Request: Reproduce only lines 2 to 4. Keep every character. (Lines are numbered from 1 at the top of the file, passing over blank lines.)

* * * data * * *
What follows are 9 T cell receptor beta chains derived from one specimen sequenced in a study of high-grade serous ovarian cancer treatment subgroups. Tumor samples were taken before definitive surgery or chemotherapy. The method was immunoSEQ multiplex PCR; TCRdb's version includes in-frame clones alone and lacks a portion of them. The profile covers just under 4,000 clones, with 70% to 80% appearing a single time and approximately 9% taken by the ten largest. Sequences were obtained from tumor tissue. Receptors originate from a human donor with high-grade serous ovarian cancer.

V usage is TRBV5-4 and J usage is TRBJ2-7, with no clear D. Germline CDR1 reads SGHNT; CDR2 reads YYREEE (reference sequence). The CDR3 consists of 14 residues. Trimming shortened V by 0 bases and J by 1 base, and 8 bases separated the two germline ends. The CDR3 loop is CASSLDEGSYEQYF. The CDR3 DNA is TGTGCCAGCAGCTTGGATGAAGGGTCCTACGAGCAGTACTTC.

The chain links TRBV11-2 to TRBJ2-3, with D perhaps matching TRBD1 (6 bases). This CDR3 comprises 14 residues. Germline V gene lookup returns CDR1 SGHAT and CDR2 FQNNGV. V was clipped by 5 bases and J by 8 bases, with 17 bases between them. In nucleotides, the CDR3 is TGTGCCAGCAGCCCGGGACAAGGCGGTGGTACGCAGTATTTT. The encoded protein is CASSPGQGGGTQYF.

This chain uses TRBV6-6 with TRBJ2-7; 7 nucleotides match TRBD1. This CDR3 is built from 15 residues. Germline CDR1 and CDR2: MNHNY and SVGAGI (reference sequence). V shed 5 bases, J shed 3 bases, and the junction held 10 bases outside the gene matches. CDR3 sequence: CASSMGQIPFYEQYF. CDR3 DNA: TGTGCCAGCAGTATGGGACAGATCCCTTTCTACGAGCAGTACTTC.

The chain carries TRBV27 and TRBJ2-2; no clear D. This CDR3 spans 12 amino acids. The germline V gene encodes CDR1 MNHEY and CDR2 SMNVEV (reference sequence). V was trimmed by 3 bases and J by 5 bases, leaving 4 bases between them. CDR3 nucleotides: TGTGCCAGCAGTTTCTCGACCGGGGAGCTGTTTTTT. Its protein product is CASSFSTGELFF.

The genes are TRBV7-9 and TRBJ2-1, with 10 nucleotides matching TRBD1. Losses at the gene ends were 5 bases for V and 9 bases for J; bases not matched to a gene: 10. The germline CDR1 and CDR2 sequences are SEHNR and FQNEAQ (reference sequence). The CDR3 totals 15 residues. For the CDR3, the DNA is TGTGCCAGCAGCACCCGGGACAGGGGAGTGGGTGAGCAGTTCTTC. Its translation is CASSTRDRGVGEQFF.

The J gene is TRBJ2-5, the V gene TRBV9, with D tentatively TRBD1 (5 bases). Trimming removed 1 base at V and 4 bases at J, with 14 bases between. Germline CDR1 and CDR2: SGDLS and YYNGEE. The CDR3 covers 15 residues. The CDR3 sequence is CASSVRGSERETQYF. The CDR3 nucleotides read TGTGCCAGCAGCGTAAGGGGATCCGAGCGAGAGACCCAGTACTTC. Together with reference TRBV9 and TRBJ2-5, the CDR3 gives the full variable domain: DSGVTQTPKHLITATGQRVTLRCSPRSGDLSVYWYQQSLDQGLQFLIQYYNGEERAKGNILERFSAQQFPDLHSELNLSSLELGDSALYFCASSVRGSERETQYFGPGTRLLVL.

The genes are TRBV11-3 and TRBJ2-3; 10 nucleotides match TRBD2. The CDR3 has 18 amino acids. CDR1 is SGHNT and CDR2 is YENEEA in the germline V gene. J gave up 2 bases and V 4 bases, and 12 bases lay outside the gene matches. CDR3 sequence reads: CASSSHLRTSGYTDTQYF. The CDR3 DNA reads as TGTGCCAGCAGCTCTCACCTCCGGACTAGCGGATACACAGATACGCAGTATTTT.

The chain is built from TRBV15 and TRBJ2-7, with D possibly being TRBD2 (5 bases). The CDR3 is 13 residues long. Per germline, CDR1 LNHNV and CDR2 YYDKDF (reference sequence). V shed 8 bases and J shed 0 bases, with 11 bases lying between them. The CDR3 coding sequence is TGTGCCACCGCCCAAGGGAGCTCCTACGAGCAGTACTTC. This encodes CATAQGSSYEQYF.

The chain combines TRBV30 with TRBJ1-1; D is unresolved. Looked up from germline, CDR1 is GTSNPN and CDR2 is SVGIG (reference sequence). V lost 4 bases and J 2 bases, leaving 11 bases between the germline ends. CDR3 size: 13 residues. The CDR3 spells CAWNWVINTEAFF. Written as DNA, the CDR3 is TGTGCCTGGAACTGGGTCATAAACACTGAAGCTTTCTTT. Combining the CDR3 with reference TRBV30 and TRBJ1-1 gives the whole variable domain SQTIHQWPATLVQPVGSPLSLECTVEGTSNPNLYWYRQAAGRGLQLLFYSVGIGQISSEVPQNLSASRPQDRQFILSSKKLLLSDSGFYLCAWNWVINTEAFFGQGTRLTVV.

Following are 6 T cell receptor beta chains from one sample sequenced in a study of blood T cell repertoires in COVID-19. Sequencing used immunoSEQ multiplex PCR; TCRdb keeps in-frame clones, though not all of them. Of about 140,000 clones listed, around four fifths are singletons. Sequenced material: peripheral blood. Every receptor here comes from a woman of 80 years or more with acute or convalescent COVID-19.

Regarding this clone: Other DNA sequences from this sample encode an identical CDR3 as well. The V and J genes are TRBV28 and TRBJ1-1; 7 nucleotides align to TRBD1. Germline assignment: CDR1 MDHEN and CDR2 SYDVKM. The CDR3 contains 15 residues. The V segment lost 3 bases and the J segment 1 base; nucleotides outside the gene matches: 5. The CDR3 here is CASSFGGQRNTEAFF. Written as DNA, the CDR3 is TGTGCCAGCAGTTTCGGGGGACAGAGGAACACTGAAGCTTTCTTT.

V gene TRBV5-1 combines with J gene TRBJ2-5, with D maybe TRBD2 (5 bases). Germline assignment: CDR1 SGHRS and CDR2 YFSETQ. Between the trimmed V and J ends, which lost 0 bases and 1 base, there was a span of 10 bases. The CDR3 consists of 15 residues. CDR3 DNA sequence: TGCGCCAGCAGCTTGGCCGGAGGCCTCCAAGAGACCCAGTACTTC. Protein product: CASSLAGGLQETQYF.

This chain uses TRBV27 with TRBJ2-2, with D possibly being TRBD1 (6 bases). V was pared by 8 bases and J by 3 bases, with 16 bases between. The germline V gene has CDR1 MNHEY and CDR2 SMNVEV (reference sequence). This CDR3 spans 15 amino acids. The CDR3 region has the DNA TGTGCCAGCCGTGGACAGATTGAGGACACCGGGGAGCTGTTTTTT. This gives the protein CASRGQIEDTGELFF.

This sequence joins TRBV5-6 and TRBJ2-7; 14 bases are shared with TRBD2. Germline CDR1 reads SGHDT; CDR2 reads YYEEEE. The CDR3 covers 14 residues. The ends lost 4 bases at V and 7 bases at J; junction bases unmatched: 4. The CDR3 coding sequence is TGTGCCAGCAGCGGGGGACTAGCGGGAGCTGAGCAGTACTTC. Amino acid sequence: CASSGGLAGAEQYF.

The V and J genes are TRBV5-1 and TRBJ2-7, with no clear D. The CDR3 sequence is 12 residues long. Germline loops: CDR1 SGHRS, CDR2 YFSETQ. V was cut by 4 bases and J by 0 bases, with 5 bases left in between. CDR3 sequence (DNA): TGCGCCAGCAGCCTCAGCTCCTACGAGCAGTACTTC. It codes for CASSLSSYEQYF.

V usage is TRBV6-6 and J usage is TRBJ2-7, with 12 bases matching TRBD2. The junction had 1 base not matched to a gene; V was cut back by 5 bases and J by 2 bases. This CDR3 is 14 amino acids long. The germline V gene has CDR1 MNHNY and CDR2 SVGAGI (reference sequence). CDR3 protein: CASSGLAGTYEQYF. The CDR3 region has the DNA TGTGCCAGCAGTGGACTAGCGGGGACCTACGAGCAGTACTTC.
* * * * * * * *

V usage is TRBV5-4 and J usage is TRBJ2-7, with no clear D. Germline CDR1 reads SGHNT; CDR2 reads YYREEE (reference sequence). The CDR3 consists of 14 residues. Trimming shortened V by 0 bases and J by 1 base, and 8 bases separated the two germline ends. The CDR3 loop is CASSLDEGSYEQYF. The CDR3 DNA is TGTGCCAGCAGCTTGGATGAAGGGTCCTACGAGCAGTACTTC.

The chain links TRBV11-2 to TRBJ2-3, with D perhaps matching TRBD1 (6 bases). This CDR3 comprises 14 residues. Germline V gene lookup returns CDR1 SGHAT and CDR2 FQNNGV. V was clipped by 5 bases and J by 8 bases, with 17 bases between them. In nucleotides, the CDR3 is TGTGCCAGCAGCCCGGGACAAGGCGGTGGTACGCAGTATTTT. The encoded protein is CASSPGQGGGTQYF.

This chain uses TRBV6-6 with TRBJ2-7; 7 nucleotides match TRBD1. This CDR3 is built from 15 residues. Germline CDR1 and CDR2: MNHNY and SVGAGI (reference sequence). V shed 5 bases, J shed 3 bases, and the junction held 10 bases outside the gene matches. CDR3 sequence: CASSMGQIPFYEQYF. CDR3 DNA: TGTGCCAGCAGTATGGGACAGATCCCTTTCTACGAGCAGTACTTC.